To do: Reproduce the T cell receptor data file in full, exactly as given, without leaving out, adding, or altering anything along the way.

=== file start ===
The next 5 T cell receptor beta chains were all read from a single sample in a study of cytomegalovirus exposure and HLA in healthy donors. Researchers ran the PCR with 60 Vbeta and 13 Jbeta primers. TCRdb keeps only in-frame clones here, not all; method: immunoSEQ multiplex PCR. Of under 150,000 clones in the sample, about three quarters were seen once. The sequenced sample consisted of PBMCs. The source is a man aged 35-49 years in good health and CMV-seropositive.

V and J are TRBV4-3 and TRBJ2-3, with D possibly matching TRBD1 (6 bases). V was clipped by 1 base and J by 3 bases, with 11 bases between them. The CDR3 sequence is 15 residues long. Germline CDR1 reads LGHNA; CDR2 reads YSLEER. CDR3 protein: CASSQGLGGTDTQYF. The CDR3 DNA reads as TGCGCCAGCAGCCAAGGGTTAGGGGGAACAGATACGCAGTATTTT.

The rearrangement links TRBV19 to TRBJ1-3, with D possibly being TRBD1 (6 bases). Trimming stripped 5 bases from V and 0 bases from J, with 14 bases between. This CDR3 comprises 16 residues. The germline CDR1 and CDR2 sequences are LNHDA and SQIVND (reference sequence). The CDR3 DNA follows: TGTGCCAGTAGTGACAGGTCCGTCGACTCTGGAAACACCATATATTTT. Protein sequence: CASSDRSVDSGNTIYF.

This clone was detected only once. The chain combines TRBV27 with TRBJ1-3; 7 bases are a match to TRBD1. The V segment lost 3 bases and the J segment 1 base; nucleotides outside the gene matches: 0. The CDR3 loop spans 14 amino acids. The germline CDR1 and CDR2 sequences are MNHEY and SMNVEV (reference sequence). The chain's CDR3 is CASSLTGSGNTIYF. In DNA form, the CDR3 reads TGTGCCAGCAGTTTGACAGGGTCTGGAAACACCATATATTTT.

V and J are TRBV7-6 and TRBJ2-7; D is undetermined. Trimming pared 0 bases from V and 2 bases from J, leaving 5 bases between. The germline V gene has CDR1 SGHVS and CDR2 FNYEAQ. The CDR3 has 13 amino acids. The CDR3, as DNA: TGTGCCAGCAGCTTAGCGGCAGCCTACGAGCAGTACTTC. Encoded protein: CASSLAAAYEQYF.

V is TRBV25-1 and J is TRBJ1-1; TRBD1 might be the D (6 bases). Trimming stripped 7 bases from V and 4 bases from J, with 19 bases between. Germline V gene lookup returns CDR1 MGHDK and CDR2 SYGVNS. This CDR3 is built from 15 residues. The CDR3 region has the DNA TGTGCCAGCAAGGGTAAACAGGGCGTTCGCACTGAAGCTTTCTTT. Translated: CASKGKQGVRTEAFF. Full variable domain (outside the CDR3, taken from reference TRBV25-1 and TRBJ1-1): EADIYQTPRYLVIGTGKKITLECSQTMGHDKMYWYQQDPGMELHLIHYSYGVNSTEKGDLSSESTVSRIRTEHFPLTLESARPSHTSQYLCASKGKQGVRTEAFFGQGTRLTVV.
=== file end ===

The next 5 T cell receptor beta chains were all read from a single sample in a study of cytomegalovirus exposure and HLA in healthy donors. Researchers ran the PCR with 60 Vbeta and 13 Jbeta primers. TCRdb keeps only in-frame clones here, not all; method: immunoSEQ multiplex PCR. Of under 150,000 clones in the sample, about three quarters were seen once. The sequenced sample consisted of PBMCs. The source is a man aged 35-49 years in good health and CMV-seropositive.

V and J are TRBV4-3 and TRBJ2-3, with D possibly matching TRBD1 (6 bases). V was clipped by 1 base and J by 3 bases, with 11 bases between them. The CDR3 sequence is 15 residues long. Germline CDR1 reads LGHNA; CDR2 reads YSLEER. CDR3 protein: CASSQGLGGTDTQYF. The CDR3 DNA reads as TGCGCCAGCAGCCAAGGGTTAGGGGGAACAGATACGCAGTATTTT.

The rearrangement links TRBV19 to TRBJ1-3, with D possibly being TRBD1 (6 bases). Trimming stripped 5 bases from V and 0 bases from J, with 14 bases between. This CDR3 comprises 16 residues. The germline CDR1 and CDR2 sequences are LNHDA and SQIVND (reference sequence). The CDR3 DNA follows: TGTGCCAGTAGTGACAGGTCCGTCGACTCTGGAAACACCATATATTTT. Protein sequence: CASSDRSVDSGNTIYF.

This clone was detected only once. The chain combines TRBV27 with TRBJ1-3; 7 bases are a match to TRBD1. The V segment lost 3 bases and the J segment 1 base; nucleotides outside the gene matches: 0. The CDR3 loop spans 14 amino acids. The germline CDR1 and CDR2 sequences are MNHEY and SMNVEV (reference sequence). The chain's CDR3 is CASSLTGSGNTIYF. In DNA form, the CDR3 reads TGTGCCAGCAGTTTGACAGGGTCTGGAAACACCATATATTTT.

V and J are TRBV7-6 and TRBJ2-7; D is undetermined. Trimming pared 0 bases from V and 2 bases from J, leaving 5 bases between. The germline V gene has CDR1 SGHVS and CDR2 FNYEAQ. The CDR3 has 13 amino acids. The CDR3, as DNA: TGTGCCAGCAGCTTAGCGGCAGCCTACGAGCAGTACTTC. Encoded protein: CASSLAAAYEQYF.

V is TRBV25-1 and J is TRBJ1-1; TRBD1 might be the D (6 bases). Trimming stripped 7 bases from V and 4 bases from J, with 19 bases between. Germline V gene lookup returns CDR1 MGHDK and CDR2 SYGVNS. This CDR3 is built from 15 residues. The CDR3 region has the DNA TGTGCCAGCAAGGGTAAACAGGGCGTTCGCACTGAAGCTTTCTTT. Translated: CASKGKQGVRTEAFF. Full variable domain (outside the CDR3, taken from reference TRBV25-1 and TRBJ1-1): EADIYQTPRYLVIGTGKKITLECSQTMGHDKMYWYQQDPGMELHLIHYSYGVNSTEKGDLSSESTVSRIRTEHFPLTLESARPSHTSQYLCASKGKQGVRTEAFFGQGTRLTVV.